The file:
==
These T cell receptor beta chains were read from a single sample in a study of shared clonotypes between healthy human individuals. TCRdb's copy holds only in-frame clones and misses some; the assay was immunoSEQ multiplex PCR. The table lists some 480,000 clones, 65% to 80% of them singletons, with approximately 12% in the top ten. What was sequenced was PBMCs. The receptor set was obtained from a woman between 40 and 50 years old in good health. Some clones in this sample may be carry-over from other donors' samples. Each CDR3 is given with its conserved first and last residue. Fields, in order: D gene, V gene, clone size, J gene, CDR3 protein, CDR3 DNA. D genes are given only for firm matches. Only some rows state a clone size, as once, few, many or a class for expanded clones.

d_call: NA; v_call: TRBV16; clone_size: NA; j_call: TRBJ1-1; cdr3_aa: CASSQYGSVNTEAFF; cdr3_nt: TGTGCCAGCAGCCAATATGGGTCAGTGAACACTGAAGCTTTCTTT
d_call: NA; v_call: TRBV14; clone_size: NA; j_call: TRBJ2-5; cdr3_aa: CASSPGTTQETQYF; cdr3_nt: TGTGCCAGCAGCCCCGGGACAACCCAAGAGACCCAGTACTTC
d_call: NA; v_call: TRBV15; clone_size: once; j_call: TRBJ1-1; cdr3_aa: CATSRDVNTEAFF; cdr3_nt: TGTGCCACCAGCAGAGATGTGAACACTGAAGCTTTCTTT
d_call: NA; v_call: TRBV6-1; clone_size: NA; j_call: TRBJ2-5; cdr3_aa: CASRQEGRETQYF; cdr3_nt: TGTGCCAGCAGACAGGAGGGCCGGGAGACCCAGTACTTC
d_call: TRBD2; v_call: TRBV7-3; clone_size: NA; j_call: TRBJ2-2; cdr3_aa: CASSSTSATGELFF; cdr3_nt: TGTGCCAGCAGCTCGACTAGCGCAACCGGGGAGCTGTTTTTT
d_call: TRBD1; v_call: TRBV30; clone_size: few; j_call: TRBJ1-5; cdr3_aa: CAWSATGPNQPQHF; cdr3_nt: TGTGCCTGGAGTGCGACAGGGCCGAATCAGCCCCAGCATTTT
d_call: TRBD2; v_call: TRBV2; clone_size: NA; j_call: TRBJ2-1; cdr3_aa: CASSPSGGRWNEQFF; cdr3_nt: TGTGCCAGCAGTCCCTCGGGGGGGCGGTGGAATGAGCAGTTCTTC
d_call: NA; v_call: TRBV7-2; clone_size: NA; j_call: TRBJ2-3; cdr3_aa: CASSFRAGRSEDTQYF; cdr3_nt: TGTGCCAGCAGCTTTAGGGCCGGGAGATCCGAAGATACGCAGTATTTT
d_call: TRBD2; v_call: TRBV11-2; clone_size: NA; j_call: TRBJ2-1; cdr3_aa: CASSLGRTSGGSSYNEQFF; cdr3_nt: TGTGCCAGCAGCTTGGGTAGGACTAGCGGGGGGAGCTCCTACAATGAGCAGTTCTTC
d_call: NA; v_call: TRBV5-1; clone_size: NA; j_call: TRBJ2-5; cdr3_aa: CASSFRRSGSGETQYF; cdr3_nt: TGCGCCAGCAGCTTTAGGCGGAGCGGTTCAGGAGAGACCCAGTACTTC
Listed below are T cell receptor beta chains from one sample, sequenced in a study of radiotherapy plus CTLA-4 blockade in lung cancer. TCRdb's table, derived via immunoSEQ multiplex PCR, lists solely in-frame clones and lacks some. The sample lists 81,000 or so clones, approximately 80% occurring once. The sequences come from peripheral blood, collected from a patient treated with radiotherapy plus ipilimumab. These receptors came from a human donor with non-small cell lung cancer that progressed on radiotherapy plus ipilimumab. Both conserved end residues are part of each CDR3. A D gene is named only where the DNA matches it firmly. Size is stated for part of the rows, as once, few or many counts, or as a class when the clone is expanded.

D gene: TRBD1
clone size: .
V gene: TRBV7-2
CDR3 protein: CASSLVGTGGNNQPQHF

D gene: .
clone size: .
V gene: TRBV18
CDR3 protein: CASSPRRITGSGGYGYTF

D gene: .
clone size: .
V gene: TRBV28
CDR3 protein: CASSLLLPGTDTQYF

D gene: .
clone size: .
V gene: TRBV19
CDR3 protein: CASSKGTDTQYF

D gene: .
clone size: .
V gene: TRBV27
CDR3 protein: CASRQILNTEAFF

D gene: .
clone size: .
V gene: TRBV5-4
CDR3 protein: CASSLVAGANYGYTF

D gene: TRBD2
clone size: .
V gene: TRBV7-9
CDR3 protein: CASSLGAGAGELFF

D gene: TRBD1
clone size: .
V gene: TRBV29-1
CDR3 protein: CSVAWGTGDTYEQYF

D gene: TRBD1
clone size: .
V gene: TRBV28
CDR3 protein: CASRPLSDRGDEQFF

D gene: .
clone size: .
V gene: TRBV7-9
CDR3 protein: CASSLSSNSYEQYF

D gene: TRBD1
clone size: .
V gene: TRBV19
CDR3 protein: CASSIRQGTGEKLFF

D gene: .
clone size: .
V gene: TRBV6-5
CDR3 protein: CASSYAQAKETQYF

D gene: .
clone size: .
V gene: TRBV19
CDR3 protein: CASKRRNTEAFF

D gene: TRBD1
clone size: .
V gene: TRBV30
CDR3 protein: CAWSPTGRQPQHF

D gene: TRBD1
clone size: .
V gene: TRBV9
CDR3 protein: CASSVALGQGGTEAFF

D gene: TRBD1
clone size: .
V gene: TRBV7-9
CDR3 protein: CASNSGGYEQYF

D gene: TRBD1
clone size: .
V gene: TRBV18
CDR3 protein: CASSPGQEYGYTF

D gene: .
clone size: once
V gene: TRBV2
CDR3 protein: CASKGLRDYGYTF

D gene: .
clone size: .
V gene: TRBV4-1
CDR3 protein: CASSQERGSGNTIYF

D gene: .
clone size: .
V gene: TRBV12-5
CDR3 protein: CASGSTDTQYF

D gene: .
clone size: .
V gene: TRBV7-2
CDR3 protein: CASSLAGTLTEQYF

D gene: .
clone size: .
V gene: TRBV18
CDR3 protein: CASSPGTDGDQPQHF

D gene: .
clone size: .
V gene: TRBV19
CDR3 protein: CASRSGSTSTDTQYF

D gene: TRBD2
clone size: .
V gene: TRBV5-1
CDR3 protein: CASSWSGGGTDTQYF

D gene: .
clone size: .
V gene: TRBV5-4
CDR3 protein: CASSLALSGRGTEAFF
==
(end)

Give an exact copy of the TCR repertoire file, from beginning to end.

These T cell receptor beta chains were read from a single sample in a study of shared clonotypes between healthy human individuals. TCRdb's copy holds only in-frame clones and misses some; the assay was immunoSEQ multiplex PCR. The table lists some 480,000 clones, 65% to 80% of them singletons, with approximately 12% in the top ten. What was sequenced was PBMCs. The receptor set was obtained from a woman between 40 and 50 years old in good health. Some clones in this sample may be carry-over from other donors' samples. Each CDR3 is given with its conserved first and last residue. Fields, in order: D gene, V gene, clone size, J gene, CDR3 protein, CDR3 DNA. D genes are given only for firm matches. Only some rows state a clone size, as once, few, many or a class for expanded clones.

d_call: NA; v_call: TRBV16; clone_size: NA; j_call: TRBJ1-1; cdr3_aa: CASSQYGSVNTEAFF; cdr3_nt: TGTGCCAGCAGCCAATATGGGTCAGTGAACACTGAAGCTTTCTTT
d_call: NA; v_call: TRBV14; clone_size: NA; j_call: TRBJ2-5; cdr3_aa: CASSPGTTQETQYF; cdr3_nt: TGTGCCAGCAGCCCCGGGACAACCCAAGAGACCCAGTACTTC
d_call: NA; v_call: TRBV15; clone_size: once; j_call: TRBJ1-1; cdr3_aa: CATSRDVNTEAFF; cdr3_nt: TGTGCCACCAGCAGAGATGTGAACACTGAAGCTTTCTTT
d_call: NA; v_call: TRBV6-1; clone_size: NA; j_call: TRBJ2-5; cdr3_aa: CASRQEGRETQYF; cdr3_nt: TGTGCCAGCAGACAGGAGGGCCGGGAGACCCAGTACTTC
d_call: TRBD2; v_call: TRBV7-3; clone_size: NA; j_call: TRBJ2-2; cdr3_aa: CASSSTSATGELFF; cdr3_nt: TGTGCCAGCAGCTCGACTAGCGCAACCGGGGAGCTGTTTTTT
d_call: TRBD1; v_call: TRBV30; clone_size: few; j_call: TRBJ1-5; cdr3_aa: CAWSATGPNQPQHF; cdr3_nt: TGTGCCTGGAGTGCGACAGGGCCGAATCAGCCCCAGCATTTT
d_call: TRBD2; v_call: TRBV2; clone_size: NA; j_call: TRBJ2-1; cdr3_aa: CASSPSGGRWNEQFF; cdr3_nt: TGTGCCAGCAGTCCCTCGGGGGGGCGGTGGAATGAGCAGTTCTTC
d_call: NA; v_call: TRBV7-2; clone_size: NA; j_call: TRBJ2-3; cdr3_aa: CASSFRAGRSEDTQYF; cdr3_nt: TGTGCCAGCAGCTTTAGGGCCGGGAGATCCGAAGATACGCAGTATTTT
d_call: TRBD2; v_call: TRBV11-2; clone_size: NA; j_call: TRBJ2-1; cdr3_aa: CASSLGRTSGGSSYNEQFF; cdr3_nt: TGTGCCAGCAGCTTGGGTAGGACTAGCGGGGGGAGCTCCTACAATGAGCAGTTCTTC
d_call: NA; v_call: TRBV5-1; clone_size: NA; j_call: TRBJ2-5; cdr3_aa: CASSFRRSGSGETQYF; cdr3_nt: TGCGCCAGCAGCTTTAGGCGGAGCGGTTCAGGAGAGACCCAGTACTTC
Listed below are T cell receptor beta chains from one sample, sequenced in a study of radiotherapy plus CTLA-4 blockade in lung cancer. TCRdb's table, derived via immunoSEQ multiplex PCR, lists solely in-frame clones and lacks some. The sample lists 81,000 or so clones, approximately 80% occurring once. The sequences come from peripheral blood, collected from a patient treated with radiotherapy plus ipilimumab. These receptors came from a human donor with non-small cell lung cancer that progressed on radiotherapy plus ipilimumab. Both conserved end residues are part of each CDR3. A D gene is named only where the DNA matches it firmly. Size is stated for part of the rows, as once, few or many counts, or as a class when the clone is expanded.

D gene: TRBD1
clone size: .
V gene: TRBV7-2
CDR3 protein: CASSLVGTGGNNQPQHF

D gene: .
clone size: .
V gene: TRBV18
CDR3 protein: CASSPRRITGSGGYGYTF

D gene: .
clone size: .
V gene: TRBV28
CDR3 protein: CASSLLLPGTDTQYF

D gene: .
clone size: .
V gene: TRBV19
CDR3 protein: CASSKGTDTQYF

D gene: .
clone size: .
V gene: TRBV27
CDR3 protein: CASRQILNTEAFF

D gene: .
clone size: .
V gene: TRBV5-4
CDR3 protein: CASSLVAGANYGYTF

D gene: TRBD2
clone size: .
V gene: TRBV7-9
CDR3 protein: CASSLGAGAGELFF

D gene: TRBD1
clone size: .
V gene: TRBV29-1
CDR3 protein: CSVAWGTGDTYEQYF

D gene: TRBD1
clone size: .
V gene: TRBV28
CDR3 protein: CASRPLSDRGDEQFF

D gene: .
clone size: .
V gene: TRBV7-9
CDR3 protein: CASSLSSNSYEQYF

D gene: TRBD1
clone size: .
V gene: TRBV19
CDR3 protein: CASSIRQGTGEKLFF

D gene: .
clone size: .
V gene: TRBV6-5
CDR3 protein: CASSYAQAKETQYF

D gene: .
clone size: .
V gene: TRBV19
CDR3 protein: CASKRRNTEAFF

D gene: TRBD1
clone size: .
V gene: TRBV30
CDR3 protein: CAWSPTGRQPQHF

D gene: TRBD1
clone size: .
V gene: TRBV9
CDR3 protein: CASSVALGQGGTEAFF

D gene: TRBD1
clone size: .
V gene: TRBV7-9
CDR3 protein: CASNSGGYEQYF

D gene: TRBD1
clone size: .
V gene: TRBV18
CDR3 protein: CASSPGQEYGYTF

D gene: .
clone size: once
V gene: TRBV2
CDR3 protein: CASKGLRDYGYTF

D gene: .
clone size: .
V gene: TRBV4-1
CDR3 protein: CASSQERGSGNTIYF

D gene: .
clone size: .
V gene: TRBV12-5
CDR3 protein: CASGSTDTQYF

D gene: .
clone size: .
V gene: TRBV7-2
CDR3 protein: CASSLAGTLTEQYF

D gene: .
clone size: .
V gene: TRBV18
CDR3 protein: CASSPGTDGDQPQHF

D gene: .
clone size: .
V gene: TRBV19
CDR3 protein: CASRSGSTSTDTQYF

D gene: TRBD2
clone size: .
V gene: TRBV5-1
CDR3 protein: CASSWSGGGTDTQYF

D gene: .
clone size: .
V gene: TRBV5-4
CDR3 protein: CASSLALSGRGTEAFF